The SKIN Bundle (an acronym for Surface, Keeping moving, Incontinence, Nutrition) is an assessment tool to help staff focus on key interventions to prevent pressure ulcers. It prompts staff to remember elements of good pressure area care in a reliable way. The tool was rolled out across the Trust two years ago and has now become firmly embedded into clinical practice and patient care.
Education and Awareness
The Trust continues to proactively take part and lead in staff education and local public awareness campaigns to raise the profile of pressure ulcer prevention and treatment. Last year, events included International Stop Pressure Ulcer Day in November and an education event for healthcare professionals held in April at our hospital in Fairfield. The event brought together staff from local nursing homes, hospital wards, community nursing teams, podiatry and tissue viability services. The theme was achieving harm-free care in relation to pressure ulcers. Both campaigns were run in partnership with the national Your Turn campaign.
The Trust has introduced an innovative risk assessment tool aimed at patients who are at risk of pressure damage from orthopaedic devices such as plaster of paris. This work has been shared at a national wound care conference.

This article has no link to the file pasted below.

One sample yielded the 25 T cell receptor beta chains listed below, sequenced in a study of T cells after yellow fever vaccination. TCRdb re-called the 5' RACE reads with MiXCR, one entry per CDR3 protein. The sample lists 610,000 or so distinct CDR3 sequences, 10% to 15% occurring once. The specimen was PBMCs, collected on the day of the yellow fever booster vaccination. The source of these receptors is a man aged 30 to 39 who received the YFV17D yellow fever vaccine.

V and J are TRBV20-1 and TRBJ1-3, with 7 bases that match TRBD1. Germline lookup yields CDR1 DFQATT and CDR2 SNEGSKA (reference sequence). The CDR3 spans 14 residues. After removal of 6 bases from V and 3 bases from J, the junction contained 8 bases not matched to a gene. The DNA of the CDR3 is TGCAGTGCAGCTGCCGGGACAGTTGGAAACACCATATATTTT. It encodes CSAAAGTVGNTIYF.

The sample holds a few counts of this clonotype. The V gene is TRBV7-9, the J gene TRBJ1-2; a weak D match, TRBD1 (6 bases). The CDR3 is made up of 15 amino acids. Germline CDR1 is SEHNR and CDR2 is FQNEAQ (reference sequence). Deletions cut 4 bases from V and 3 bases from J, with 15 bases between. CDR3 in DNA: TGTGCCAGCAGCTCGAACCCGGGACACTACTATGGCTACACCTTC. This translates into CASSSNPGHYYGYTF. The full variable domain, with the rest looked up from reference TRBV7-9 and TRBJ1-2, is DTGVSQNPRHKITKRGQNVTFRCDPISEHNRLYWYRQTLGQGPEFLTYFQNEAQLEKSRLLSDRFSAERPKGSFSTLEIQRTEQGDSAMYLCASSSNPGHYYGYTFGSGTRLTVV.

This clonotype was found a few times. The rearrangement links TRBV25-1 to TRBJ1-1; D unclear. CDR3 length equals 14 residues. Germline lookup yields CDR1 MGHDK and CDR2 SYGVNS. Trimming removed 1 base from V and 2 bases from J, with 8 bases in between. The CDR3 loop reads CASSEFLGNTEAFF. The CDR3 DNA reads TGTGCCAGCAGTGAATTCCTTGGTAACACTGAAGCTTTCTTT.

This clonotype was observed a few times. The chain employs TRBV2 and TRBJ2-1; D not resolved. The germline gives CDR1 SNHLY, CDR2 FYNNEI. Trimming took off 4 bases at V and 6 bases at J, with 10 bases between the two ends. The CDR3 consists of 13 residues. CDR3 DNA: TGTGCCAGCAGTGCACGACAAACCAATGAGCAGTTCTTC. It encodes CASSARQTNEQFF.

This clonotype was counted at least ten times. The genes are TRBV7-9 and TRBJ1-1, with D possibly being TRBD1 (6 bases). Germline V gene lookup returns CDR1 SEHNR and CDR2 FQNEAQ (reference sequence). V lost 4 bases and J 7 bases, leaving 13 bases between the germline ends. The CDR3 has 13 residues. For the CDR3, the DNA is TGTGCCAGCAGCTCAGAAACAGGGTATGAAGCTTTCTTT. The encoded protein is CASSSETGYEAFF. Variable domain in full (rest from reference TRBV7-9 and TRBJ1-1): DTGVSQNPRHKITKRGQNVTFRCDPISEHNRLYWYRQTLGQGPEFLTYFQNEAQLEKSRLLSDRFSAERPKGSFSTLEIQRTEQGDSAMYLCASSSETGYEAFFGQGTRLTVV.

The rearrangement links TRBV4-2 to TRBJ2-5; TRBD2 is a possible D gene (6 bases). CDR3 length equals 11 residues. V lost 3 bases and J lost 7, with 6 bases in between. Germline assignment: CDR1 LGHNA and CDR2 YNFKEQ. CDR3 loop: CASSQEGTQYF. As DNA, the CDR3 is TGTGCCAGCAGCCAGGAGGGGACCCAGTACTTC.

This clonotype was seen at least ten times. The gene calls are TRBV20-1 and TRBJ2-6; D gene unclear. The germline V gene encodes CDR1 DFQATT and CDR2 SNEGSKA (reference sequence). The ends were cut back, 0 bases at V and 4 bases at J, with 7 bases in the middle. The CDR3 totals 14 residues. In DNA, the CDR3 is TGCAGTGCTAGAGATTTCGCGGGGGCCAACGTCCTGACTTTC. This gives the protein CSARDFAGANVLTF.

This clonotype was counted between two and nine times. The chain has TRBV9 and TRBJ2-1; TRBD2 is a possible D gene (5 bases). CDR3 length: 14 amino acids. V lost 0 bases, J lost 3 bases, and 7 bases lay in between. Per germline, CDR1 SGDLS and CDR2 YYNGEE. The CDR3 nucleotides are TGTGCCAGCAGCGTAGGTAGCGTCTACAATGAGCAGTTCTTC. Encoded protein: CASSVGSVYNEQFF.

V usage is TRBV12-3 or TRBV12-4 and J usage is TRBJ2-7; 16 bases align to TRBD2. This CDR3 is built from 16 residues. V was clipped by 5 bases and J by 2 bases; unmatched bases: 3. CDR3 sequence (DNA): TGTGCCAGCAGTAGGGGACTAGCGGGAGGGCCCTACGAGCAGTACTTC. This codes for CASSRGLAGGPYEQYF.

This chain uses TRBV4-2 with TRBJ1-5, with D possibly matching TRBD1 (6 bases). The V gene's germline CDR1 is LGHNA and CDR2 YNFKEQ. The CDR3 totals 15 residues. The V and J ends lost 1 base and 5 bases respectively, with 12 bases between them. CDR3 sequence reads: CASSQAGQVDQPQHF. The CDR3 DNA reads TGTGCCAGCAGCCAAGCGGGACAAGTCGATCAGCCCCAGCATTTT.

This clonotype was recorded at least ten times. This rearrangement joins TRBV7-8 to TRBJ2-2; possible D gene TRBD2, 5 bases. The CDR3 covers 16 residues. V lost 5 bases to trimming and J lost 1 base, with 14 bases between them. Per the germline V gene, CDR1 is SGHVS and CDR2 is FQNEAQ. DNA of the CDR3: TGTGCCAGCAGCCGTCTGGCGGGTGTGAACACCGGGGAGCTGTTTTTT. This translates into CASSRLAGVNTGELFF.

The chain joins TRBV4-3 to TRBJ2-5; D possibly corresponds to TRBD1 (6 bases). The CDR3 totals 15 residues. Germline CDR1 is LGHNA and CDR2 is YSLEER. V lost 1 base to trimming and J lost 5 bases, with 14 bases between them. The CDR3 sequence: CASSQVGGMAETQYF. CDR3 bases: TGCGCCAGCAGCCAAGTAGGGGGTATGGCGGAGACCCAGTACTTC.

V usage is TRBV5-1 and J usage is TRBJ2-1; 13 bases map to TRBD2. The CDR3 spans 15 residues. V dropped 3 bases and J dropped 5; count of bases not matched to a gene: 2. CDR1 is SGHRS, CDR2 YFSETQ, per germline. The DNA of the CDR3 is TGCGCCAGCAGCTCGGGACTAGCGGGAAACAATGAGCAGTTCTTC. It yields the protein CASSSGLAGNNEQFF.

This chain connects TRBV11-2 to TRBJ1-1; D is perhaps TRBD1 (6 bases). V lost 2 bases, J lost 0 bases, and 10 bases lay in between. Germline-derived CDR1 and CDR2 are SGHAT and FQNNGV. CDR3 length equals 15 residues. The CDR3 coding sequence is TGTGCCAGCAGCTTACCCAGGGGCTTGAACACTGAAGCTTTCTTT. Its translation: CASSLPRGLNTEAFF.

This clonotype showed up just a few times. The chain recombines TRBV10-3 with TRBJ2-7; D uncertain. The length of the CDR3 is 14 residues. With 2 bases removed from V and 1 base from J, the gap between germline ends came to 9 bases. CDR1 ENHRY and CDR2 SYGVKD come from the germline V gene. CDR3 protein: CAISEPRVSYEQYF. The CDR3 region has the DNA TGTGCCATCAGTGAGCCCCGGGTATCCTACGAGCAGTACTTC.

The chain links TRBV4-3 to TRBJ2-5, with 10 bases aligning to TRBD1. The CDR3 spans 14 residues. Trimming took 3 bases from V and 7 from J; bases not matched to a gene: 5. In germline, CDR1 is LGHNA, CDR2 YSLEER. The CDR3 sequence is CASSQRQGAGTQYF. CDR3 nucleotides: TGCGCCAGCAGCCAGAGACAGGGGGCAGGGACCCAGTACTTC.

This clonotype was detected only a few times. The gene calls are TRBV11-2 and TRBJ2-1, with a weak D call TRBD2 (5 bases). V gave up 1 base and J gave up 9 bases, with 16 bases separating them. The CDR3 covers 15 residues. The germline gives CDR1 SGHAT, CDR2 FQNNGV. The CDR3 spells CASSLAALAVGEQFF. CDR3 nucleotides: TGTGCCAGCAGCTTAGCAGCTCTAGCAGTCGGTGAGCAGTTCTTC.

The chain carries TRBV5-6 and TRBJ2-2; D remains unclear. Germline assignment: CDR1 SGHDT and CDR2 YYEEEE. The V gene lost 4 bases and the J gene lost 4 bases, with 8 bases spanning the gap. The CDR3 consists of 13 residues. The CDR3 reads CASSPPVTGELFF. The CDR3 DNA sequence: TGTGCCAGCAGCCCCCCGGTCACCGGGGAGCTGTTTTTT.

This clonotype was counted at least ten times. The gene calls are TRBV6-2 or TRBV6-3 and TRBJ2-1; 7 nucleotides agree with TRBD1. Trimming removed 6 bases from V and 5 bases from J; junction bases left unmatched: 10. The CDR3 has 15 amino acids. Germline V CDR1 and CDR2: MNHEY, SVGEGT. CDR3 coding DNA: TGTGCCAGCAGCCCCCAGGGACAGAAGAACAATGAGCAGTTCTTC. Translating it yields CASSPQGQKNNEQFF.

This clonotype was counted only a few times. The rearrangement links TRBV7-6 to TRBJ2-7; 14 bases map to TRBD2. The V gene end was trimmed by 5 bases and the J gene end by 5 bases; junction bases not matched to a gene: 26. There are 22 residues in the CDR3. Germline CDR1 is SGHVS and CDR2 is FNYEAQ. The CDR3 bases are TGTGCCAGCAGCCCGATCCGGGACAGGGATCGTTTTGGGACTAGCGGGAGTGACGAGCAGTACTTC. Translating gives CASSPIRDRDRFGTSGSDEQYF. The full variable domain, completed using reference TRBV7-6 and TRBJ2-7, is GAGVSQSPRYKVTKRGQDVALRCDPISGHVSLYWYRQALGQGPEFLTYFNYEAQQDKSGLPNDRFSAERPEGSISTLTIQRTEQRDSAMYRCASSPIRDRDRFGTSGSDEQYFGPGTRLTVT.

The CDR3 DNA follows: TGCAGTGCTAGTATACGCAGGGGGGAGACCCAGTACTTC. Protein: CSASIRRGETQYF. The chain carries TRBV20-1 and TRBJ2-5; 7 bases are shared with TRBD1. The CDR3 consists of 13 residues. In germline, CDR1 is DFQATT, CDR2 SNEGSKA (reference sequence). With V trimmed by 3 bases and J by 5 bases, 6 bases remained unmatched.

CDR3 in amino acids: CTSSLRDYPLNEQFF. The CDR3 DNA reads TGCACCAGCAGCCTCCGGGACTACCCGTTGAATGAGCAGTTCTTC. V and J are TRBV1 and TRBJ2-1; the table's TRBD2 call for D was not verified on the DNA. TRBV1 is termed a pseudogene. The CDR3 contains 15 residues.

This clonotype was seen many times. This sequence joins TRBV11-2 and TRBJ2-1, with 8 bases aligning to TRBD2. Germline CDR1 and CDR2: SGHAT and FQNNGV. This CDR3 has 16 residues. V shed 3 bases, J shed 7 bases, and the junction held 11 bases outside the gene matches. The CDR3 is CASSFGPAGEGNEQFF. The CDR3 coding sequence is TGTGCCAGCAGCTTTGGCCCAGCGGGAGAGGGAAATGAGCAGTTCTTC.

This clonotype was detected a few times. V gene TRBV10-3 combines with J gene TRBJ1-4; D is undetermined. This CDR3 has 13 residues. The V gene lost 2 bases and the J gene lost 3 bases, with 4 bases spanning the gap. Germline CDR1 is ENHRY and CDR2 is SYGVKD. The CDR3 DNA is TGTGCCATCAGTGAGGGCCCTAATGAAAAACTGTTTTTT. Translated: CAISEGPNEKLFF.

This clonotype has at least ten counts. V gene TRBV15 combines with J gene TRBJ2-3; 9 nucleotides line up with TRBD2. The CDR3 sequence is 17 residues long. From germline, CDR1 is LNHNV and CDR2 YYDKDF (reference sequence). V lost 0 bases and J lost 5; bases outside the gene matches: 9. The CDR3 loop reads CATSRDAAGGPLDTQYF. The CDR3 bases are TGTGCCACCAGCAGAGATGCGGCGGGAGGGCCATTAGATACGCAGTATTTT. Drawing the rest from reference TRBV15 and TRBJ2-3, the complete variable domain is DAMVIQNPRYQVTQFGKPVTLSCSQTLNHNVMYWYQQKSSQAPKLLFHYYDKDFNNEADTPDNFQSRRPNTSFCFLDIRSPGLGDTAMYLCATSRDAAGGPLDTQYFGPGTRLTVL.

We have also produced a patient information leaflet on preventing pressure ulcers. This is widely used across the Trust and is also available on our website.
The last twelve months has seen the development of new support groups, led and facilitated by our clinical matrons, specifically designed to work closely with frontline staff. These initiatives have enabled more effective dissemination of new developments and changes within the field of pressure ulcer care. They provide an opportunity for education and sharing of best practice. Group members act as Pressure Ulcer Champions, helping the Trust to drive forward excellence within skin care prevention and treatment and challenging outdated practices and cultures.
More information can be found in our annual Quality Accounts reports.